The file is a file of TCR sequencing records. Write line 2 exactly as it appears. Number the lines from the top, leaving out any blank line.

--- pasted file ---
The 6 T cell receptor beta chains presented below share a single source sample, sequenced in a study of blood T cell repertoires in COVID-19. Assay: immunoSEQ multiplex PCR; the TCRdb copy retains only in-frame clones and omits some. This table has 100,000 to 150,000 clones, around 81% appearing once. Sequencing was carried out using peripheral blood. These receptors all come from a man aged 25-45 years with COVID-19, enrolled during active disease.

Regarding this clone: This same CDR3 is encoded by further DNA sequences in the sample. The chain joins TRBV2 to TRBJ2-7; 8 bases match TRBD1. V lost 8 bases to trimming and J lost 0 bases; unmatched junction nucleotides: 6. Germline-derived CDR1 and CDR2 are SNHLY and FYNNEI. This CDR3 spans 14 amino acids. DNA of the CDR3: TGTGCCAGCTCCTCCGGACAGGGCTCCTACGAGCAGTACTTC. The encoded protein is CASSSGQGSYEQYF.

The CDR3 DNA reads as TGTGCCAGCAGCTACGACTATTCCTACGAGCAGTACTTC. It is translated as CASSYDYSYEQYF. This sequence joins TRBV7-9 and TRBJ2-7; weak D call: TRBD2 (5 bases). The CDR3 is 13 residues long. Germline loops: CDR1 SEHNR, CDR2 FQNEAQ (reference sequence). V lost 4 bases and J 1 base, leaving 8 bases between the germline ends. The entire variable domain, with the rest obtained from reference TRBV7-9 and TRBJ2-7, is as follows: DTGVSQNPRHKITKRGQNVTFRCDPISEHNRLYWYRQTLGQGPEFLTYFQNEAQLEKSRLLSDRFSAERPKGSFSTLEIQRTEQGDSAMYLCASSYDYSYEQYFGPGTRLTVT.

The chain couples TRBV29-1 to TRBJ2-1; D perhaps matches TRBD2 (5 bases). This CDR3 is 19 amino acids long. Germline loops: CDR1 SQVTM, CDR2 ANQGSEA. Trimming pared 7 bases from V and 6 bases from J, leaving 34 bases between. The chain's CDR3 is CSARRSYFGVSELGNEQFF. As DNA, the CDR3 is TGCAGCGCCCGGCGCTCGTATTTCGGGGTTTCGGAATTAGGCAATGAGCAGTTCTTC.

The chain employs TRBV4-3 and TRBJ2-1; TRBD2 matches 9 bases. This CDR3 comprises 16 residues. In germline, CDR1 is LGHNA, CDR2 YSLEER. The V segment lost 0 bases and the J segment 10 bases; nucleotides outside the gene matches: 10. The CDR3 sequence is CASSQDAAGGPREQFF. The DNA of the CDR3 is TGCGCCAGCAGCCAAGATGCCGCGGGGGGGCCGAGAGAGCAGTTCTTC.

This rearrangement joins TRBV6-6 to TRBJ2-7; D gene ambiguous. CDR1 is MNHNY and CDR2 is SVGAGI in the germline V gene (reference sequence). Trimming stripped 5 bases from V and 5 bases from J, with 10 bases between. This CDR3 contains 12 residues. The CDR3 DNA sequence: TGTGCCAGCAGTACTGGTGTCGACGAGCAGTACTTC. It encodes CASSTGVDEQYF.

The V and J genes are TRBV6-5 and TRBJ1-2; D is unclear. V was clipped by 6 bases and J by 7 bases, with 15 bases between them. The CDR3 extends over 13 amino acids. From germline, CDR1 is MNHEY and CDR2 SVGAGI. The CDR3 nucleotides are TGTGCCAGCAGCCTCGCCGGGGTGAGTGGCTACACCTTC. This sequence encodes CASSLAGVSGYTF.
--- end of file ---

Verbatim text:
Regarding this clone: This same CDR3 is encoded by further DNA sequences in the sample. The chain joins TRBV2 to TRBJ2-7; 8 bases match TRBD1. V lost 8 bases to trimming and J lost 0 bases; unmatched junction nucleotides: 6. Germline-derived CDR1 and CDR2 are SNHLY and FYNNEI. This CDR3 spans 14 amino acids. DNA of the CDR3: TGTGCCAGCTCCTCCGGACAGGGCTCCTACGAGCAGTACTTC. The encoded protein is CASSSGQGSYEQYF.